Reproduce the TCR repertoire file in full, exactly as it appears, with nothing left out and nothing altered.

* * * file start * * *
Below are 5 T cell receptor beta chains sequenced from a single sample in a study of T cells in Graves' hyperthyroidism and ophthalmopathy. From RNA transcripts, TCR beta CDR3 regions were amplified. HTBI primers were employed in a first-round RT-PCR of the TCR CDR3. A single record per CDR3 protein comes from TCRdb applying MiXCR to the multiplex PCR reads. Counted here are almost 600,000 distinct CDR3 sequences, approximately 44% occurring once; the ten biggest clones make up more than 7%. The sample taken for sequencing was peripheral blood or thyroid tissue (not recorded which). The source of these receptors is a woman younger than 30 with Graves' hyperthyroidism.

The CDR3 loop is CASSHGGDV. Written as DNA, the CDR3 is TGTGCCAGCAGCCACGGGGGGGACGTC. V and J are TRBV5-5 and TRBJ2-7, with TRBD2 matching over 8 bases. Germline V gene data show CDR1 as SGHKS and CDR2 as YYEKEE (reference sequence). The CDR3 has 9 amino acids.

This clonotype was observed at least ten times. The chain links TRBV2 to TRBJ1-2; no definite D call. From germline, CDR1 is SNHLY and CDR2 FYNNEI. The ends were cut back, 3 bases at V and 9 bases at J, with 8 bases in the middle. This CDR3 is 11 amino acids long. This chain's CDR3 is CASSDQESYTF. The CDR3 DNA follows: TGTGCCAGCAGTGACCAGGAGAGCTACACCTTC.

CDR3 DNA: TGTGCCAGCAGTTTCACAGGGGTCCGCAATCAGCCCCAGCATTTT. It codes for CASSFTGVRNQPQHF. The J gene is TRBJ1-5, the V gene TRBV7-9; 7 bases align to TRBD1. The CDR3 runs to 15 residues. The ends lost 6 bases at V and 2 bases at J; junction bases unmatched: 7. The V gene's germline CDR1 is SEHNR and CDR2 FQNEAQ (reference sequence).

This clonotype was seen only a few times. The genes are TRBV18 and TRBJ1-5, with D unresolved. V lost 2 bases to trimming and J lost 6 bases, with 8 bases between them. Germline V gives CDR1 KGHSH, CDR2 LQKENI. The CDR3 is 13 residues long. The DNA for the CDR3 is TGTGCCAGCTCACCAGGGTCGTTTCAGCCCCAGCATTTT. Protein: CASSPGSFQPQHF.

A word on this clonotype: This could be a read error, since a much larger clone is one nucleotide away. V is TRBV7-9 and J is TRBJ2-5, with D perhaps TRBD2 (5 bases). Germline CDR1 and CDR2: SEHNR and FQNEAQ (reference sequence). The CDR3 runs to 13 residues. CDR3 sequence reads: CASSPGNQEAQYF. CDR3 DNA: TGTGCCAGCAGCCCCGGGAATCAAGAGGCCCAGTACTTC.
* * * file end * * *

Below are 5 T cell receptor beta chains sequenced from a single sample in a study of T cells in Graves' hyperthyroidism and ophthalmopathy. From RNA transcripts, TCR beta CDR3 regions were amplified. HTBI primers were employed in a first-round RT-PCR of the TCR CDR3. A single record per CDR3 protein comes from TCRdb applying MiXCR to the multiplex PCR reads. Counted here are almost 600,000 distinct CDR3 sequences, approximately 44% occurring once; the ten biggest clones make up more than 7%. The sample taken for sequencing was peripheral blood or thyroid tissue (not recorded which). The source of these receptors is a woman younger than 30 with Graves' hyperthyroidism.

The CDR3 loop is CASSHGGDV. Written as DNA, the CDR3 is TGTGCCAGCAGCCACGGGGGGGACGTC. V and J are TRBV5-5 and TRBJ2-7, with TRBD2 matching over 8 bases. Germline V gene data show CDR1 as SGHKS and CDR2 as YYEKEE (reference sequence). The CDR3 has 9 amino acids.

This clonotype was observed at least ten times. The chain links TRBV2 to TRBJ1-2; no definite D call. From germline, CDR1 is SNHLY and CDR2 FYNNEI. The ends were cut back, 3 bases at V and 9 bases at J, with 8 bases in the middle. This CDR3 is 11 amino acids long. This chain's CDR3 is CASSDQESYTF. The CDR3 DNA follows: TGTGCCAGCAGTGACCAGGAGAGCTACACCTTC.

CDR3 DNA: TGTGCCAGCAGTTTCACAGGGGTCCGCAATCAGCCCCAGCATTTT. It codes for CASSFTGVRNQPQHF. The J gene is TRBJ1-5, the V gene TRBV7-9; 7 bases align to TRBD1. The CDR3 runs to 15 residues. The ends lost 6 bases at V and 2 bases at J; junction bases unmatched: 7. The V gene's germline CDR1 is SEHNR and CDR2 FQNEAQ (reference sequence).

This clonotype was seen only a few times. The genes are TRBV18 and TRBJ1-5, with D unresolved. V lost 2 bases to trimming and J lost 6 bases, with 8 bases between them. Germline V gives CDR1 KGHSH, CDR2 LQKENI. The CDR3 is 13 residues long. The DNA for the CDR3 is TGTGCCAGCTCACCAGGGTCGTTTCAGCCCCAGCATTTT. Protein: CASSPGSFQPQHF.

A word on this clonotype: This could be a read error, since a much larger clone is one nucleotide away. V is TRBV7-9 and J is TRBJ2-5, with D perhaps TRBD2 (5 bases). Germline CDR1 and CDR2: SEHNR and FQNEAQ (reference sequence). The CDR3 runs to 13 residues. CDR3 sequence reads: CASSPGNQEAQYF. CDR3 DNA: TGTGCCAGCAGCCCCGGGAATCAAGAGGCCCAGTACTTC.